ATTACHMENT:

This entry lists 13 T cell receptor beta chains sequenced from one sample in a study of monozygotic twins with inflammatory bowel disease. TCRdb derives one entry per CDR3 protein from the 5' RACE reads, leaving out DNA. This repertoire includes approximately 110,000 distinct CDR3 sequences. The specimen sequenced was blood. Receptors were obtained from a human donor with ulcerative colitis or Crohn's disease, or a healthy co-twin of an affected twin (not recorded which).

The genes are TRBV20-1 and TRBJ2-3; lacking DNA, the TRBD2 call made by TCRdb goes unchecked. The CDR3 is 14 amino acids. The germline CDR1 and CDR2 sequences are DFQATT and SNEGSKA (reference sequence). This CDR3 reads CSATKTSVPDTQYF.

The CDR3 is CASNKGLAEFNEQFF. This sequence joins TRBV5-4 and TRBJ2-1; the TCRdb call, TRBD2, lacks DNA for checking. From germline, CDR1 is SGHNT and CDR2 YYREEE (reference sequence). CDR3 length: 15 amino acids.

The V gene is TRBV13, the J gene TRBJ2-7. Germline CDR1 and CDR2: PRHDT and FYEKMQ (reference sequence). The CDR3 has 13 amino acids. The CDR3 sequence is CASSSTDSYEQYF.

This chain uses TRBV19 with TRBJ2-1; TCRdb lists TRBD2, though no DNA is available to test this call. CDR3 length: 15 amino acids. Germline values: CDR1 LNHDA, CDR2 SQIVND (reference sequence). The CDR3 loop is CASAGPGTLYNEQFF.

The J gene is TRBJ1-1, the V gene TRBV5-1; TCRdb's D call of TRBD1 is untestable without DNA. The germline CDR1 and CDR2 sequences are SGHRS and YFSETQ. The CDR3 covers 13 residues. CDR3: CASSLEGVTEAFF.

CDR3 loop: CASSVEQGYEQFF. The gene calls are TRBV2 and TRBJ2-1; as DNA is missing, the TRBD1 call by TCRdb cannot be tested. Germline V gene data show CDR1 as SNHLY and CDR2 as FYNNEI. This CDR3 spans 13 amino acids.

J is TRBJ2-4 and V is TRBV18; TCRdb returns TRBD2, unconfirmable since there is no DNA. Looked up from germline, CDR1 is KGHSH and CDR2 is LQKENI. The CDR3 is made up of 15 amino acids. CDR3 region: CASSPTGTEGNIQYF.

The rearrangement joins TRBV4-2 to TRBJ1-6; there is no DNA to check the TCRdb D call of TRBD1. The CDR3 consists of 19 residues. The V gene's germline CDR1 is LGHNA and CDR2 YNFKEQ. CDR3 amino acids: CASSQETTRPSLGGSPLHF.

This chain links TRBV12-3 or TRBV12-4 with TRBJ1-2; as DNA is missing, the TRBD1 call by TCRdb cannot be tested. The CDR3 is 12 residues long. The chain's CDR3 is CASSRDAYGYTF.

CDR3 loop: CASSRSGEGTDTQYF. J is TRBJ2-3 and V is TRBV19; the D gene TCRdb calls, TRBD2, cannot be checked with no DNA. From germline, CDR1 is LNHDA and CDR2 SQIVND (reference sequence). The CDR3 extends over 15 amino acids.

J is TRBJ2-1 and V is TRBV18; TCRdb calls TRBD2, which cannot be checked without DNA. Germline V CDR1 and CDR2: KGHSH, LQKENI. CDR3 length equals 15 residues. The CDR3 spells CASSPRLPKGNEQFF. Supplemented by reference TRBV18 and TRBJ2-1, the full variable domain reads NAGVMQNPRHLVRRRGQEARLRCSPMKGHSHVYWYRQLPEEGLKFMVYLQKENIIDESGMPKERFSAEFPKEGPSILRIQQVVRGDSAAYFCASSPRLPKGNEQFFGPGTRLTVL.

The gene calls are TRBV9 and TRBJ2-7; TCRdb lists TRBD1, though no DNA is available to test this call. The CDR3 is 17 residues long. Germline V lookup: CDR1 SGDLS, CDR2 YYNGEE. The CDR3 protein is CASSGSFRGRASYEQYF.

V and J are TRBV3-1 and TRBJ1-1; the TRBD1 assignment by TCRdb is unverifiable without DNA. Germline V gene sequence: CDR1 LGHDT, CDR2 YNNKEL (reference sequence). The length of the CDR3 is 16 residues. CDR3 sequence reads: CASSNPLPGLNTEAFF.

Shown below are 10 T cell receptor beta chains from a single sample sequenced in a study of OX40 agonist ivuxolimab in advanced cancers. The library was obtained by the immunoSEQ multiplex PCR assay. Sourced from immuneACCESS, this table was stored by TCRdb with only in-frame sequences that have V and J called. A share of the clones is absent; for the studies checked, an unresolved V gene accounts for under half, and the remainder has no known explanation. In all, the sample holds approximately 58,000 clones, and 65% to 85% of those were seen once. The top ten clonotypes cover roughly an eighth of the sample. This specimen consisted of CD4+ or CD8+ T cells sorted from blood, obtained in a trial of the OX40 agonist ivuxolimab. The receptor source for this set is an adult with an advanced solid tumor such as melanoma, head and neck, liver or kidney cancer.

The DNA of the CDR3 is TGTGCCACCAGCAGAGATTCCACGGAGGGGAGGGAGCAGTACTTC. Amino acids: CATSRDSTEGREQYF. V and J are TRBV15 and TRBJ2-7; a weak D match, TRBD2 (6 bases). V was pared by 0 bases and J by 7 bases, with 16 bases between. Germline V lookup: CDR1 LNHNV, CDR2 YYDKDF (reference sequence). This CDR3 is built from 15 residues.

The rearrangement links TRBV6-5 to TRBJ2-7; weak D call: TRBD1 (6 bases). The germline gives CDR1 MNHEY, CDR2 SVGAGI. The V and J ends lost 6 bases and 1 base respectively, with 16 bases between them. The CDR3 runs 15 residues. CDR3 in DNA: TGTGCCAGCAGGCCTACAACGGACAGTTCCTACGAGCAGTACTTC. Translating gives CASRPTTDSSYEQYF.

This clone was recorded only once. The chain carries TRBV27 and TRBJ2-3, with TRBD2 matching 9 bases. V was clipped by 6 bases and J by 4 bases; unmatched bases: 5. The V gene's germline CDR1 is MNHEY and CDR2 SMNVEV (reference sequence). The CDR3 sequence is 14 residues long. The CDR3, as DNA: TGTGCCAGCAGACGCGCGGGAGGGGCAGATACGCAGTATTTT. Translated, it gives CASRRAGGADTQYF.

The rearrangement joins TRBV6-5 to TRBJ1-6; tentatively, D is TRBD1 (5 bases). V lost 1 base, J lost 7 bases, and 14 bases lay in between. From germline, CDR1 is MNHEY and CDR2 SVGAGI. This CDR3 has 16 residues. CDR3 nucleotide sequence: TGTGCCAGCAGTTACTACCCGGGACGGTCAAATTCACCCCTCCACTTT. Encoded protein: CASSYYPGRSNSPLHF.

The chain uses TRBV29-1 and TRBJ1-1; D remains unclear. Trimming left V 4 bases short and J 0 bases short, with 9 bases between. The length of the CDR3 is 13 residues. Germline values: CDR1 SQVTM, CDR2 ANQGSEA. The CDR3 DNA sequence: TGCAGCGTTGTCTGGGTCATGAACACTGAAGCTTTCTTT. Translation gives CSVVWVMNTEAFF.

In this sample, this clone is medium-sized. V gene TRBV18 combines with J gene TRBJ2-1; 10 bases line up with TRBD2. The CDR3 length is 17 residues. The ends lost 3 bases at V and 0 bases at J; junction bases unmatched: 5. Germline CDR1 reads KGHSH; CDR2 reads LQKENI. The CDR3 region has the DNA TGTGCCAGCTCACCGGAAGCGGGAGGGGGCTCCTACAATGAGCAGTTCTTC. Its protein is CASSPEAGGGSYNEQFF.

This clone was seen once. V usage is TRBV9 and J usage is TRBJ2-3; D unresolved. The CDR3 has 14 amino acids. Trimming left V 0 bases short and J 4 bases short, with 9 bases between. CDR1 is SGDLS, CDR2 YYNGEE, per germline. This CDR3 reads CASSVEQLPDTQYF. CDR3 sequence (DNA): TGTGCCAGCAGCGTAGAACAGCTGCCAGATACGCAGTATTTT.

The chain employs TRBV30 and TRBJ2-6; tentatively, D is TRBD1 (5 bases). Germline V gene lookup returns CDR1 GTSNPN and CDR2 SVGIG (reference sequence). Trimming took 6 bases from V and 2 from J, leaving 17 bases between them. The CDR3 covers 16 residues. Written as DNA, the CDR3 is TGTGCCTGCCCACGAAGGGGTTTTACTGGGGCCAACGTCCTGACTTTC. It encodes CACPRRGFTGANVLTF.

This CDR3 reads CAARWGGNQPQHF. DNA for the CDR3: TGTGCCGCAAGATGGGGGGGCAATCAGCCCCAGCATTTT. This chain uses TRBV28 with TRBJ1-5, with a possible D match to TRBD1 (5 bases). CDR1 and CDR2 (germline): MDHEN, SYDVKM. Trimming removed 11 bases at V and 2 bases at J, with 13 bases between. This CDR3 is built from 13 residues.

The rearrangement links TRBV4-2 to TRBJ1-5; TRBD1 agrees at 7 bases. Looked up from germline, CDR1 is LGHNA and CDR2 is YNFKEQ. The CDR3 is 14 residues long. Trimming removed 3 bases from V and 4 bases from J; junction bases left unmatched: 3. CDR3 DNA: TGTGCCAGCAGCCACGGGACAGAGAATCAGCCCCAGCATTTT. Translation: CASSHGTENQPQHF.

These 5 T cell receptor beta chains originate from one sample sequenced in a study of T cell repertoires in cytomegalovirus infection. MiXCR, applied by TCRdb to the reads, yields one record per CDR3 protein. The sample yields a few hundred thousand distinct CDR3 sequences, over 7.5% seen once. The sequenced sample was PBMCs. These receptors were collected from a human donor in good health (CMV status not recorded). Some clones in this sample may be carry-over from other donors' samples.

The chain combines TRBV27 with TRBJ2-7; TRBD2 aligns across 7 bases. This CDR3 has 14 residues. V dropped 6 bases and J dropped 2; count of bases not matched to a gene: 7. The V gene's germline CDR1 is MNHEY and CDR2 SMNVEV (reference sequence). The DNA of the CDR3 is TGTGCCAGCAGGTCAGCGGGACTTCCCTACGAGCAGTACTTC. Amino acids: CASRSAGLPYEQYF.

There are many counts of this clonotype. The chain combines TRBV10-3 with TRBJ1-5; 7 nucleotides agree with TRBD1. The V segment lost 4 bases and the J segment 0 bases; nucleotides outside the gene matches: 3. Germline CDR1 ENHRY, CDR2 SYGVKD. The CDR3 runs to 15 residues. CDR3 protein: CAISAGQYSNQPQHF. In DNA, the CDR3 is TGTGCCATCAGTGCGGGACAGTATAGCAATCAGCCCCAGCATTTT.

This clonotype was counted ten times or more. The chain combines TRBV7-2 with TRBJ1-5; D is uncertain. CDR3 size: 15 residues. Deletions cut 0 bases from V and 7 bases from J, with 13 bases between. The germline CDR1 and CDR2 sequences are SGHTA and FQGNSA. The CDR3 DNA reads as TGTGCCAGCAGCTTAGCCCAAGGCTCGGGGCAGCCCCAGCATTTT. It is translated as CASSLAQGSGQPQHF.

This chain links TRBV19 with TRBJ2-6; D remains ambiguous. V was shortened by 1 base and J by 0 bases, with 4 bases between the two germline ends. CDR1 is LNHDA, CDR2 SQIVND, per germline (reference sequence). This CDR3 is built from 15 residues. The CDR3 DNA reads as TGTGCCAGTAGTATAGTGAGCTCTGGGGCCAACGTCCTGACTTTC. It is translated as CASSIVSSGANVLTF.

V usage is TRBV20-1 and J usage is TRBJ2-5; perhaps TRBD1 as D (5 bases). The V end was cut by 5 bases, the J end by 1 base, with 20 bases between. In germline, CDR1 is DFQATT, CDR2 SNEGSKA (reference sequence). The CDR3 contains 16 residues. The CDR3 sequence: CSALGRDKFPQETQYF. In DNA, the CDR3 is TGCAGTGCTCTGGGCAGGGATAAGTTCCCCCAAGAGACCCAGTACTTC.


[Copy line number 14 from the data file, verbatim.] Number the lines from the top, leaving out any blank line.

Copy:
V and J are TRBV3-1 and TRBJ1-1; the TRBD1 assignment by TCRdb is unverifiable without DNA. Germline V gene sequence: CDR1 LGHDT, CDR2 YNNKEL (reference sequence). The length of the CDR3 is 16 residues. CDR3 sequence reads: CASSNPLPGLNTEAFF.